The district court granted summary judgment for the defendants on the Clayton Act § 7 claim, basing its decision on the fact that no acquisition had taken place. We affirm.


It has long been established that there is a private cause of action for damages under § 7, Carlson Companies, Inc. v. Sperry and Hutchinson Co., 507 F.2d 959 (8th Cir. 1974); Gottesman v. General Motors Corp., 414 F.2d 956 (2d Cir. 1969); Dailey v. Quality School Plan, Inc., 380 F.2d 484 (5th Cir. 1967); Bay Guardian Co. v. Chronicle Publishing Co., 340 F.Supp. 76 (N.D.Cal.1972); Kirihara v. Bendix Corp., 306 F.Supp. 72 (D.Haw.1969); Isidor Weinstein Investment Co. v. Hearst Corp., 310 F.Supp. 390 (N.D.Cal., 1970); Zenith Vinyl Fabrics Corp. v. Ford Motor Co., 357 F.Supp. 133, 136 (E.D.Mich.S.D.1973).


A claim has been permitted, however, only in cases in which an acquisition has been completed. In the only case in which damages were sought for an uncompleted merger, GAF Corp. v. Circle Floor Co., 329 F.Supp. 823, 829 (S.D.N.Y.1971), the court held that no cause could be allowed because the possibility of proving damages was too remote. The Second Circuit affirmed on the ground that no competitive injury had been alleged, 463 F.2d 752, 758-759 (2d Cir. 1972). In Carlson, the court implied that only a completed merger could provide a cause of action for damages.


The language of § 7 speaks in terms of a completed acquisition rather than an attempted merger.5 We can find no compelling reason for extending the reach of § 7 to an uncompleted merger.


The decision of the district court is affirmed as to plaintiff's § 7 claim and reversed and remanded as to its § 1 claim.


Senior District Judge, Western District of Washington


Plaintiff offered to prove that at this time Terminal and General were two of the five remaining competitors for the Pacific Northwest flour and millfeed market, with Terminal holding 19.6% And General 10.3% Of the market. It also alleged that General held 8% And Terminal 64% Of the submarket for sales to the Defense Supply Agency, a market in which Helix had provided 56% Of the sales prior to the destruction of its mill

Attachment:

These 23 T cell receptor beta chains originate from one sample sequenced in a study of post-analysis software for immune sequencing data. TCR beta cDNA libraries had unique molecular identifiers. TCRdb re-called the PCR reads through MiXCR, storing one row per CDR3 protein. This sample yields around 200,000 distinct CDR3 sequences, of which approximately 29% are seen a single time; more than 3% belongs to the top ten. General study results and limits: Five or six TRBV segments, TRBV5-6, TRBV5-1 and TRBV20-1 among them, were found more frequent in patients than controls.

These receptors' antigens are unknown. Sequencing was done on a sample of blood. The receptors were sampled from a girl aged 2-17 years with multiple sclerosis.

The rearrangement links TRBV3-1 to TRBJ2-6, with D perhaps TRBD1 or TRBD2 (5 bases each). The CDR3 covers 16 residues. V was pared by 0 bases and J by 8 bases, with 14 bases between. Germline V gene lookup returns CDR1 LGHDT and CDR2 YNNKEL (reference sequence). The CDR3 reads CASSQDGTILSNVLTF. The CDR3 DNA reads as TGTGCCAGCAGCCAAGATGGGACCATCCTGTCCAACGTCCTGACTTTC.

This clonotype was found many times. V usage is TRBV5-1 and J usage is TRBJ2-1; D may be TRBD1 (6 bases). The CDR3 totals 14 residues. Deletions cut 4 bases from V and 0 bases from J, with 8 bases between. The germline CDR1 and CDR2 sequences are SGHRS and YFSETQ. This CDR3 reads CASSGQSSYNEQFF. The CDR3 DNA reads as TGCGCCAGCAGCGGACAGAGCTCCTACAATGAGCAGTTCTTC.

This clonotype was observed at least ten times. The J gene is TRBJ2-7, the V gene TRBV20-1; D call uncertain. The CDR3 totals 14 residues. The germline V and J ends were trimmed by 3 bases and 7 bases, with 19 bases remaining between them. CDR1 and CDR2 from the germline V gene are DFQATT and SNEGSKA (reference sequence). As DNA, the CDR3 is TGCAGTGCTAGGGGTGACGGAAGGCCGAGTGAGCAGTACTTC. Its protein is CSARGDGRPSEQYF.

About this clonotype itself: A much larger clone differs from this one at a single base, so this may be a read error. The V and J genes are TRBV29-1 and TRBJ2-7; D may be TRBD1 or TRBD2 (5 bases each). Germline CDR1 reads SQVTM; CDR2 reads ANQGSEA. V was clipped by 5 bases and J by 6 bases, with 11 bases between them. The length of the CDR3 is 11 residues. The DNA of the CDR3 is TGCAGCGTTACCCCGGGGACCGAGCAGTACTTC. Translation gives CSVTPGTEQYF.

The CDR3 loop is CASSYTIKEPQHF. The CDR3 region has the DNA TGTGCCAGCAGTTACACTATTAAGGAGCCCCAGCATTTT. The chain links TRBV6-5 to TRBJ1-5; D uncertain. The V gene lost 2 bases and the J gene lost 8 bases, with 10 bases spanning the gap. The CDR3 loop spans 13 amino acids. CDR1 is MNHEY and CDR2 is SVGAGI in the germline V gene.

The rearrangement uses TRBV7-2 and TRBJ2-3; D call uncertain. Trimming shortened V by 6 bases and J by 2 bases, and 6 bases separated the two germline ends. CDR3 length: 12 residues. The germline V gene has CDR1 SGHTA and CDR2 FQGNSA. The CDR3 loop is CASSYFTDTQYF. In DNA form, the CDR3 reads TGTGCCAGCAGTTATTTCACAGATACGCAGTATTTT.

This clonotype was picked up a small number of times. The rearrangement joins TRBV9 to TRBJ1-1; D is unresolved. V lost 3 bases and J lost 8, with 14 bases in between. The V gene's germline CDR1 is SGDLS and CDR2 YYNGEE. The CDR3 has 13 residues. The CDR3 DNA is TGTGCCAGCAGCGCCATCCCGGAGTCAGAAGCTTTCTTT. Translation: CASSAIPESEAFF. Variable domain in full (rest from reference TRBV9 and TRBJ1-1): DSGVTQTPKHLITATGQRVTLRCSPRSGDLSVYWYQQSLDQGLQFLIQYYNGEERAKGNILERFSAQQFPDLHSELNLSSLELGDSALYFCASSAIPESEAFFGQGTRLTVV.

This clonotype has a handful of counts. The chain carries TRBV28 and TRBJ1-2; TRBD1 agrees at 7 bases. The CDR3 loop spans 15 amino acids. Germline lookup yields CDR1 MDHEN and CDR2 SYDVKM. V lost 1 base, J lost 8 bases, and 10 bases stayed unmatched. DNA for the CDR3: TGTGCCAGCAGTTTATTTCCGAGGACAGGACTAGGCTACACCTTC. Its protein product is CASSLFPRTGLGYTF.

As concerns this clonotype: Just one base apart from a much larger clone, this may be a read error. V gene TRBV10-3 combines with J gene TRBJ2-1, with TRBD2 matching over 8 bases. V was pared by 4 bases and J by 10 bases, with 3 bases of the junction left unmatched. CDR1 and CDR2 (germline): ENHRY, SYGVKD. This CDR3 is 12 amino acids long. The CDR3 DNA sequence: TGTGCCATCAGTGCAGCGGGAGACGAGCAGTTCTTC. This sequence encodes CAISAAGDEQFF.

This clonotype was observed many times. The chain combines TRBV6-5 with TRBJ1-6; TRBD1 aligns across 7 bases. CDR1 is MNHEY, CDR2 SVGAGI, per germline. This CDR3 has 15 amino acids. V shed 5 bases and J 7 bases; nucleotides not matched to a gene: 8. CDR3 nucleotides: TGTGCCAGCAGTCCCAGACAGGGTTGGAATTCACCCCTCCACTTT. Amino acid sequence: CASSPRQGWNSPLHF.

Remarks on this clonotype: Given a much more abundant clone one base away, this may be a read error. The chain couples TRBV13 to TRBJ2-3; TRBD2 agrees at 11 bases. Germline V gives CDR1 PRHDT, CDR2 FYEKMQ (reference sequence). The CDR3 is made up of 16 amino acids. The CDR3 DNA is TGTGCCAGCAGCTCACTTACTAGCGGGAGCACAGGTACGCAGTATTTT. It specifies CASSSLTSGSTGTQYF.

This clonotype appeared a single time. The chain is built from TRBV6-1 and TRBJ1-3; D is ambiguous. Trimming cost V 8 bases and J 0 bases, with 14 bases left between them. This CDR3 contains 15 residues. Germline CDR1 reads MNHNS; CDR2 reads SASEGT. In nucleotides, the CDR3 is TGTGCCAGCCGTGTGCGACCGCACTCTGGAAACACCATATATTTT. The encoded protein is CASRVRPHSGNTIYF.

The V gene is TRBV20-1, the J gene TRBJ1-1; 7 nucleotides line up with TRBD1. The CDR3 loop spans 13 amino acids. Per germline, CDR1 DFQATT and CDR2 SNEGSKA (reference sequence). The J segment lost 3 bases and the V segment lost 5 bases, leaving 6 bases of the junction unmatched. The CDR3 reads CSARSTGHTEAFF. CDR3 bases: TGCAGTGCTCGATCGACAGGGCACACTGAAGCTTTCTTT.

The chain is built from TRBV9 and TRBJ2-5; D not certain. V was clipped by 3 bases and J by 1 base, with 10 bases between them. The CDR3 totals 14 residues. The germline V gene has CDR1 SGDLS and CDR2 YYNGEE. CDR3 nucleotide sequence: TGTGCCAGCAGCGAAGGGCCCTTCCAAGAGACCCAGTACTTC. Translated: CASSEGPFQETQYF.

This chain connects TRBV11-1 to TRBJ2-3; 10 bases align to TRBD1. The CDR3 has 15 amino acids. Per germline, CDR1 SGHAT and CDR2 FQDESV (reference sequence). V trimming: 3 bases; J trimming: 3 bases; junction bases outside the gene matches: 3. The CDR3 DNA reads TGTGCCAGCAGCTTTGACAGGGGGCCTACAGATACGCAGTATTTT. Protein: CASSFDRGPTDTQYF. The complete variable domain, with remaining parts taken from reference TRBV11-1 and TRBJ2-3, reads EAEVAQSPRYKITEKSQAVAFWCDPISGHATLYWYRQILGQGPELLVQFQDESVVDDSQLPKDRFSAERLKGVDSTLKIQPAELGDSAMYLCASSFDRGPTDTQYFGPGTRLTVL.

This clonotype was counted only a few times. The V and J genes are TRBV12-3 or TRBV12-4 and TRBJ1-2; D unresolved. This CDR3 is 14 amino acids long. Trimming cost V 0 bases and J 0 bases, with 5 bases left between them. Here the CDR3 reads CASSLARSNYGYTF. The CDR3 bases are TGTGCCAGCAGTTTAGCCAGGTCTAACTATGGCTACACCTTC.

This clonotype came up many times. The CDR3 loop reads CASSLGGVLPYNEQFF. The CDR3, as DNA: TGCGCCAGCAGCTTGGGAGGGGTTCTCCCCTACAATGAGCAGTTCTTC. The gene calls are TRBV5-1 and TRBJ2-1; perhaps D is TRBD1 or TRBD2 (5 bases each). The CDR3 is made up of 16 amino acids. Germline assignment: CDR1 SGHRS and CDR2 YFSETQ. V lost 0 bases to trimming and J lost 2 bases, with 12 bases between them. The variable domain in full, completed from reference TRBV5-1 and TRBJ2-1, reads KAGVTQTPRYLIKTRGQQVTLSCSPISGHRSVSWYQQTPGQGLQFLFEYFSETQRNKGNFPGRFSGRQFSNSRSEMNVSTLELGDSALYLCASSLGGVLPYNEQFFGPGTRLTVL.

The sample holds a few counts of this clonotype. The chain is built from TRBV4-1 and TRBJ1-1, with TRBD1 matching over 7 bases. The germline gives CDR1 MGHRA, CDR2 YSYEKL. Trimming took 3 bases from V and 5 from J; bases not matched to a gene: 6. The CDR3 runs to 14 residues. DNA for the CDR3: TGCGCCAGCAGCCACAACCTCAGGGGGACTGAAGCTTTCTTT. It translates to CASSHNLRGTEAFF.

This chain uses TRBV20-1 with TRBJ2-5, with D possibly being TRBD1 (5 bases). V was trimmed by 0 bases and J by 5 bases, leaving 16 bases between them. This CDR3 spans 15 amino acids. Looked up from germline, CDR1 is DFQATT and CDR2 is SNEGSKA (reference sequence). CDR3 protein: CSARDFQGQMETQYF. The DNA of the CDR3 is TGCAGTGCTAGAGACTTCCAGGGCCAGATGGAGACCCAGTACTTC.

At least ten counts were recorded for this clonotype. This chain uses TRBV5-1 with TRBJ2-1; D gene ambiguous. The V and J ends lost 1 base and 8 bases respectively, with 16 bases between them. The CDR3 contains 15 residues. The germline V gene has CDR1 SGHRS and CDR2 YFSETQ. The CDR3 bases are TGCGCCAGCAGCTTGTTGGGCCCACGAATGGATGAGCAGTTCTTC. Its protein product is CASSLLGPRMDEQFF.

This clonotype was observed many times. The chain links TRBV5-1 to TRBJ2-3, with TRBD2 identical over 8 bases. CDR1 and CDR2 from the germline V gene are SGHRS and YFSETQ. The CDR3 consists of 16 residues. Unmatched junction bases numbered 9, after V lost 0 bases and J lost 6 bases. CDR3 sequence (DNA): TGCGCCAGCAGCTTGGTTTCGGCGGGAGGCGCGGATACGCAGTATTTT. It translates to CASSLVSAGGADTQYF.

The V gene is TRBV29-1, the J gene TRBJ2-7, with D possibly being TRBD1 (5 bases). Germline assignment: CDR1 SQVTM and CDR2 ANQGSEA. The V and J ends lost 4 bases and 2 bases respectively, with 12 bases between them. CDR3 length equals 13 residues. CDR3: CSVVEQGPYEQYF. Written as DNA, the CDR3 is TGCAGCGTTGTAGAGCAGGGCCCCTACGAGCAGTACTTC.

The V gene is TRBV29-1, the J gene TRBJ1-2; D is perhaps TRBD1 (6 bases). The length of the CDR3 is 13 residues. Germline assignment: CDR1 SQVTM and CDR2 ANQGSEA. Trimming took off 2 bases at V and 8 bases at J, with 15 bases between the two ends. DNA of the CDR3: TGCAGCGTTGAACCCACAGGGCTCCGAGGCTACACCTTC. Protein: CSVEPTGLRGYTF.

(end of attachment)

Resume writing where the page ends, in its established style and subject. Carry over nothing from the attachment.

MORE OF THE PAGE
United States v. First National Bank and Trust Co. of Lexington, 376 U.S. 665, 671, 84 S.Ct. 1033, 12 L.Ed.2d 1 (1964)


We have held that the term "contract" should be interpreted broadly, Beverage Distributors, Inc. v. Olympia Brewing Co., 440 F.2d 21, 30 (9th Cir.), cert. den., 403 U.S. 906, 91 S.Ct. 2209, 29 L.Ed.2d 682 (1971)


We express no view as to whether the doctrine discussed in Rex Chainbelt, Inc. v. Harco Products, Inc., 512 F.2d 993 (9th Cir. 1975), decided after this case was submitted, may affect any claim to damages resulting from the assertion by Terminal of its counterclaim and General Foods' refusal to sell the mill to Helix while that counterclaim was pending. See also Ansul Co. v. Uniroyal Inc., 448 F.2d 872, 882 (2d Cir. 1971); Kobe v. Dempsey Pump Co., 198 F.2d 416, 424-25 (10th Cir. 1952)


15 U.S.C. § 18 (1974):

"No corporation engaged in commerce shall acquire, directly or indirectly, the whole or any part of the stock or other share capital and no corporation subject to the jurisdiction of the Federal Trade Commission shall acquire the whole or any part of the assets of another corporation engaged also in commerce, where in any line of commerce in any section of the country, the effect of such acquisition may be substantially to lessen competition, or to tend to create a monopoly."